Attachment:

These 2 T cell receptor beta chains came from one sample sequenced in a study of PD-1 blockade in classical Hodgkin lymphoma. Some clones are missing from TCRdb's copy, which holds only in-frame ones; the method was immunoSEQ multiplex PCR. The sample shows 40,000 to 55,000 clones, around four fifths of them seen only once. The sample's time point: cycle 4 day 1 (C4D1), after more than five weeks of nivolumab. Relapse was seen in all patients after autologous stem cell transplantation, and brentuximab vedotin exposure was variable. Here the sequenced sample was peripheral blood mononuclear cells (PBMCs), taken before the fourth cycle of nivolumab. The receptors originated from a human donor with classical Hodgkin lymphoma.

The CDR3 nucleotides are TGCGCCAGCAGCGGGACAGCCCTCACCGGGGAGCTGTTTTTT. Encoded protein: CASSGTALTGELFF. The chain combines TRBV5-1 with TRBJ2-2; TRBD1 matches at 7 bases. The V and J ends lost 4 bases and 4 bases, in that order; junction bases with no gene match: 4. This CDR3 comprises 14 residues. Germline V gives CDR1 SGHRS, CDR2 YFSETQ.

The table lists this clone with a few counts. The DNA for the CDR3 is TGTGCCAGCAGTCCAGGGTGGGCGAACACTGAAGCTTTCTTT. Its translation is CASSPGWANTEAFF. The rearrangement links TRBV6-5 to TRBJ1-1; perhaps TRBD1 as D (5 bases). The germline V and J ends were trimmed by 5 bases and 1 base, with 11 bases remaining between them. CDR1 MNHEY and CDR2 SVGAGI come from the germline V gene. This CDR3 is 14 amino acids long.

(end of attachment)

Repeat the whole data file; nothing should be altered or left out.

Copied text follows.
These 2 T cell receptor beta chains came from one sample sequenced in a study of PD-1 blockade in classical Hodgkin lymphoma. Some clones are missing from TCRdb's copy, which holds only in-frame ones; the method was immunoSEQ multiplex PCR. The sample shows 40,000 to 55,000 clones, around four fifths of them seen only once. The sample's time point: cycle 4 day 1 (C4D1), after more than five weeks of nivolumab. Relapse was seen in all patients after autologous stem cell transplantation, and brentuximab vedotin exposure was variable. Here the sequenced sample was peripheral blood mononuclear cells (PBMCs), taken before the fourth cycle of nivolumab. The receptors originated from a human donor with classical Hodgkin lymphoma.

The CDR3 nucleotides are TGCGCCAGCAGCGGGACAGCCCTCACCGGGGAGCTGTTTTTT. Encoded protein: CASSGTALTGELFF. The chain combines TRBV5-1 with TRBJ2-2; TRBD1 matches at 7 bases. The V and J ends lost 4 bases and 4 bases, in that order; junction bases with no gene match: 4. This CDR3 comprises 14 residues. Germline V gives CDR1 SGHRS, CDR2 YFSETQ.

The table lists this clone with a few counts. The DNA for the CDR3 is TGTGCCAGCAGTCCAGGGTGGGCGAACACTGAAGCTTTCTTT. Its translation is CASSPGWANTEAFF. The rearrangement links TRBV6-5 to TRBJ1-1; perhaps TRBD1 as D (5 bases). The germline V and J ends were trimmed by 5 bases and 1 base, with 11 bases remaining between them. CDR1 MNHEY and CDR2 SVGAGI come from the germline V gene. This CDR3 is 14 amino acids long.